I'm having an issue solving an LP of the form:

$$\min z = c^Tx$$ $$\text{s.t.}$$ $$Ax \geq b$$ $$x\geq p$$ $1 \leq a_{ij} \ll b_i$, $p \leq 0$, and $c \geq 0$

The specific problems I'm running into with the ortools GLOP solver are:

  1. The LP takes an insanely long time to solve on a distributed system where each worker has $\geq 30$ cores and roughly $240$ GB of memory. To me seems a little too long. I've solved instances of TSP in less time on smaller machines that did more computations (with CPLEX / Gurobi via AMPL). Furthermore, lasso regression is reducible to simplex and can run on similarly sized data in a fraction of a fraction of the time. Latency is extremely important and I'd love to get this cooking in less than $45$–$60$ minutes.

  2. I've checked and double checked the formulation generated, and the output (after $\sim 6$ hours) is that the problem is infeasible by returning a solution of $x = 0$. Obviously, this can't be the case since if we take $x = b$, we have a basic feasible solution, which implies the existence of an optimal solution.

About the data:

$A$ has $\sim 3MM$ rows and $\sim1MM$ columns. However, $A$ is also very sparse with no more than $2$ $nonzero$ entries per row.

Unfortunately, I'm new to the Google's ortools and am having difficulty finding documentation on the specific objects and methods in the $python$ API.

My guesses as to where issues can be arising and possible solutions are:

  1. If the solver is using two phase simplex or "Big M" to find an initial BFS. I want to know if I can speed up the process by providing an initial BFS to the GLOP solver (e.g. $x = b$) to speed things up?

  2. If there's not an issue in $(1)$, then the problem must be too hard (doubtful). But, a better formulation may help. Sparsity of $A$ suggests I may be able to look at this as an MCNF problem and apply network simplex. Anyone have any experience with this?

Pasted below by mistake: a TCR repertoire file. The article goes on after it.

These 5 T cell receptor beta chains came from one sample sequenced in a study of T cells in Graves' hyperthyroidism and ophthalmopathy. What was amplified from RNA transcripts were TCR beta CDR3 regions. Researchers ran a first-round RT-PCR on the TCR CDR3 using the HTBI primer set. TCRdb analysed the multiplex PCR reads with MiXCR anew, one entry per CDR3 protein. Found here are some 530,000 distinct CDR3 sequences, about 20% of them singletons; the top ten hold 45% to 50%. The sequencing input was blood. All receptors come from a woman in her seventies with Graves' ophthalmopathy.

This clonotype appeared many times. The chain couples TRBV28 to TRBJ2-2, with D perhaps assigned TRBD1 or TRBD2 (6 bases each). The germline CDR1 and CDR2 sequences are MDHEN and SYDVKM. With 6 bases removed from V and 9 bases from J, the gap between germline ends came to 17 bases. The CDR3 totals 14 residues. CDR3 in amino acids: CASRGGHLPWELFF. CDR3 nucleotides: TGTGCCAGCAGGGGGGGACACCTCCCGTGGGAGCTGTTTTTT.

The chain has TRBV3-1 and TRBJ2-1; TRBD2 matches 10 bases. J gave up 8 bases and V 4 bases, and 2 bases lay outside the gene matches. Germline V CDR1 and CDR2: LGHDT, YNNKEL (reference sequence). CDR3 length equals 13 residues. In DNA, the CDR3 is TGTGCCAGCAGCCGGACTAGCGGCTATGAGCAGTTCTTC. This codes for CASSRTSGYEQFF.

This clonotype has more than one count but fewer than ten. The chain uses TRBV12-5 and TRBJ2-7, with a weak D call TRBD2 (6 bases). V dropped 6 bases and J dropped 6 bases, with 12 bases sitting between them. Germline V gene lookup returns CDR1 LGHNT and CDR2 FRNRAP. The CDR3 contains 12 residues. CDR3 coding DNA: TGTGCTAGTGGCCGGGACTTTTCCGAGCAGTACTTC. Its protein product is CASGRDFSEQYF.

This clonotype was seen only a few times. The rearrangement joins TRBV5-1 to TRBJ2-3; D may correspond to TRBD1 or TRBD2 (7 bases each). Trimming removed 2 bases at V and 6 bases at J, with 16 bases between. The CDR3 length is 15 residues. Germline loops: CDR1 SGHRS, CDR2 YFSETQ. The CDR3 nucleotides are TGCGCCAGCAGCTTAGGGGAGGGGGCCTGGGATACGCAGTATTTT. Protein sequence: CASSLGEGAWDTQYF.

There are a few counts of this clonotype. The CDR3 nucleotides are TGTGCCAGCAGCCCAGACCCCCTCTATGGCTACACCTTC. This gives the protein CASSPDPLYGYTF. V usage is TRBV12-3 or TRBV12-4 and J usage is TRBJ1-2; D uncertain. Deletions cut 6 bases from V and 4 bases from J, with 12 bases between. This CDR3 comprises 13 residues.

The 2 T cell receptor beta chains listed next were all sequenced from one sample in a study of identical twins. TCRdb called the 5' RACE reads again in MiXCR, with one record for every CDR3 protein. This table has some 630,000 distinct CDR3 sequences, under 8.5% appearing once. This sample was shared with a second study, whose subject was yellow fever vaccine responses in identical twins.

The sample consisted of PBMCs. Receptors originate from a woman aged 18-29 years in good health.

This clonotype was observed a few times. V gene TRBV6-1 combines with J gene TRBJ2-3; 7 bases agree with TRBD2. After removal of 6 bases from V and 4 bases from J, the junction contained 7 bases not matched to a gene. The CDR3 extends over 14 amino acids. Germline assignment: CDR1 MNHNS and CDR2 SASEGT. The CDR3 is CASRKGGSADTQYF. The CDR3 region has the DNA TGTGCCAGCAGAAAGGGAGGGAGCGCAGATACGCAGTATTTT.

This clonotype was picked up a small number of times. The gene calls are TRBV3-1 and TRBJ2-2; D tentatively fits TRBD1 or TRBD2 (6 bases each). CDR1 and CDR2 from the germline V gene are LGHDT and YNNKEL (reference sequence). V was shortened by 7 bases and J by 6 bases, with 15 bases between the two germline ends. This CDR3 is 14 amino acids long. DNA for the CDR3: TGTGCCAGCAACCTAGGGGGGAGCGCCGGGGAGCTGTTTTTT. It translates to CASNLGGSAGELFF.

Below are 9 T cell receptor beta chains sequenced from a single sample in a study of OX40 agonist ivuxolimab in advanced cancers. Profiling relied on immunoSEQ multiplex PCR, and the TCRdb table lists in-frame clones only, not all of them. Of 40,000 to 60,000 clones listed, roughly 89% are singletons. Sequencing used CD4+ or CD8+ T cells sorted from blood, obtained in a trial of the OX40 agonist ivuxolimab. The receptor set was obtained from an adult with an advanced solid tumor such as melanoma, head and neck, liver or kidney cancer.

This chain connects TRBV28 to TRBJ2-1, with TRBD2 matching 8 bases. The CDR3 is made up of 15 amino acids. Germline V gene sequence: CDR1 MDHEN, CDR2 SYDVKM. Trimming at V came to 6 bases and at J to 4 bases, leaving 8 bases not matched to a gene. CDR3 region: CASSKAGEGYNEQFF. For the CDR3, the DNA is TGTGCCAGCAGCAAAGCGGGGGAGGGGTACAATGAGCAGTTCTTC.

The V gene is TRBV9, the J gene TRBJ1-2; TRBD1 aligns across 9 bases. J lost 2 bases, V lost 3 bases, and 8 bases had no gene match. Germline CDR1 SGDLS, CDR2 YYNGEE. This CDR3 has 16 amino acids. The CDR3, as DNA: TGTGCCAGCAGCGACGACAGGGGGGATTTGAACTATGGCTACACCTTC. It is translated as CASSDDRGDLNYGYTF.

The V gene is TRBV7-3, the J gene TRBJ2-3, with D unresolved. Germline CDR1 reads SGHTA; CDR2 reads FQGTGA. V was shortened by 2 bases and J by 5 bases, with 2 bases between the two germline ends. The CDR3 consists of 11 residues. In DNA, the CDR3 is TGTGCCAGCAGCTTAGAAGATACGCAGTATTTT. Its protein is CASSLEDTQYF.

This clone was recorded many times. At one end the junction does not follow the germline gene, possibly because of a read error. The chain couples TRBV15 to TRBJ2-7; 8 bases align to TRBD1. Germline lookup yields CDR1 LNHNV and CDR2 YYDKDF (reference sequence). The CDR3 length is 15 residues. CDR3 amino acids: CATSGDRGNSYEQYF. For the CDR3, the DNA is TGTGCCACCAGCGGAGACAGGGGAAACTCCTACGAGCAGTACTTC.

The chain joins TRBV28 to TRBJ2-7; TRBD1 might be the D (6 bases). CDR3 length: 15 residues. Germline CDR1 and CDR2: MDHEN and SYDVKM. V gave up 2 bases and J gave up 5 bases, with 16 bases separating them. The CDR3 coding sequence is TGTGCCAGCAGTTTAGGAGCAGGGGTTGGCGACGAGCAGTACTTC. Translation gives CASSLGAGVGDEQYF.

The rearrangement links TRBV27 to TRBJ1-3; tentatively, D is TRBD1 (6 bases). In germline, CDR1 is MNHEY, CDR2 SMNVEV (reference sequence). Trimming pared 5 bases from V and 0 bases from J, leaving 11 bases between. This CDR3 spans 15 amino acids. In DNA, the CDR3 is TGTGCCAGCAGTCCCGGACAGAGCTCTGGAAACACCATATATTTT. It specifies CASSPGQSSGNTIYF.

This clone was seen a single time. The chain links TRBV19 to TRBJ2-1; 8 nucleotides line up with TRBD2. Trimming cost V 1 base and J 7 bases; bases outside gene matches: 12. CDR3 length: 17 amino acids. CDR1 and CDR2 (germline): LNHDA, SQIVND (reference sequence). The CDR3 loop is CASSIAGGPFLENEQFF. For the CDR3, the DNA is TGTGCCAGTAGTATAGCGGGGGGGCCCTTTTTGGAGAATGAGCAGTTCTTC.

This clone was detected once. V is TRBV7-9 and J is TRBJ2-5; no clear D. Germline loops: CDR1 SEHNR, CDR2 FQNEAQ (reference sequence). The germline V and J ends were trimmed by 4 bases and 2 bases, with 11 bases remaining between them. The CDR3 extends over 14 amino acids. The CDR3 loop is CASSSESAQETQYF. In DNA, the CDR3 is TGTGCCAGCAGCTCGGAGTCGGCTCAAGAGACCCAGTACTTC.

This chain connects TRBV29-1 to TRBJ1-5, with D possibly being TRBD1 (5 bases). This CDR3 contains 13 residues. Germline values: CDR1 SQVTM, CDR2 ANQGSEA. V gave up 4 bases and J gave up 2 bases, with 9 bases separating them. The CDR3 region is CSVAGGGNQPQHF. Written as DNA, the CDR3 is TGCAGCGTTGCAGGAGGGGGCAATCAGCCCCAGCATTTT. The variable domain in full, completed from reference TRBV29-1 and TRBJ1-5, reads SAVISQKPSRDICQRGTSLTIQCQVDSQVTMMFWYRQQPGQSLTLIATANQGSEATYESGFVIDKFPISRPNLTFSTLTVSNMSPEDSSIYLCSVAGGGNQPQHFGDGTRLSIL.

3. Can I go a step further by using something like Dantzig Wolfe decomposition to separate the "easy" constraints ($x \geq p$) from the hard ones? Related, but I'm wondering if I can also lift the easy constraints into the objective. Any experience with this?

  4. (Related to 3) but not sure if column generation works here, but can it? Does anyone have any experience with it for problems of this nature? My intuition is that I can look at x as a set of patterns since x's are tightly coupled and belong to independent variable sets.


Most importantly, if you've worked with Google's ortools before, can you point me to traditional API docs (not examples) for $python$? And, if you can, can you share what your experience has been as well as common gotchas and helpful performance improvement tips?

Last, I'd love to use an open source solver like ortools rather than pay for something more expensive for this application. If you know of another open source solution that exists, please share in the comments. Anything that has a decent Java, Scala, or python API would be awesome. Extra points for distributed solutions. Extra Extra points for something that leverages Apache Spark's distributed environment.

Thanks a lot!


closed as off-topic by Mostafa Ayaz, hardmath, Saad, George Law, Mohammad Riazi-Kermani Feb 17 '18 at 3:30

This question appears to be off-topic. The users who voted to close gave this specific reason:

  • "This question is not about mathematics, within the scope defined in the help center." – Mostafa Ayaz, hardmath, Saad, George Law
If this question can be reworded to fit the rules in the help center, please edit the question.

  • $\begingroup$ N.B. Would a question like this be more suited to math overflow or stack overflow? Avoided math overflow because it doesn't "feel" like a research question, and avoided stack overflow because it's more general than a code question. $\endgroup$ – EDZ Feb 16 '18 at 19:44
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    $\begingroup$ You don't need to type $a<<b;$ you can type $a\ll b,$ which is the right notation for that occasion. Also notice the use of \text{} in my edit to this question. $\qquad$ $\endgroup$ – Michael Hardy Feb 16 '18 at 19:45
  • $\begingroup$ Thanks. Somewhat new to MathJax. Appreciate it! $\endgroup$ – EDZ Feb 16 '18 at 19:46
  • $\begingroup$ This Question, with its emphasis on "traditional API docs... for python" and "an open source solver like ortools", takes it outside the ambit of Math.SE. While StackOverflow is a not unreasonable suggestion, I'd point you to the SciComp.SE site here. $\endgroup$ – hardmath Feb 16 '18 at 19:56
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    $\begingroup$ Given the sparsity of $A$, I would guess it should be possible to solve this problem in a few minutes without using distributed computing. But it's essentially that the solver exploits the sparsity. Have you tried using Mosek? Also, does the solution need to be highly accurate or is it ok if you only have a few digits of accuracy? If you don't need high accuracy then you could consider using a first-order method. $\endgroup$ – littleO Feb 16 '18 at 20:08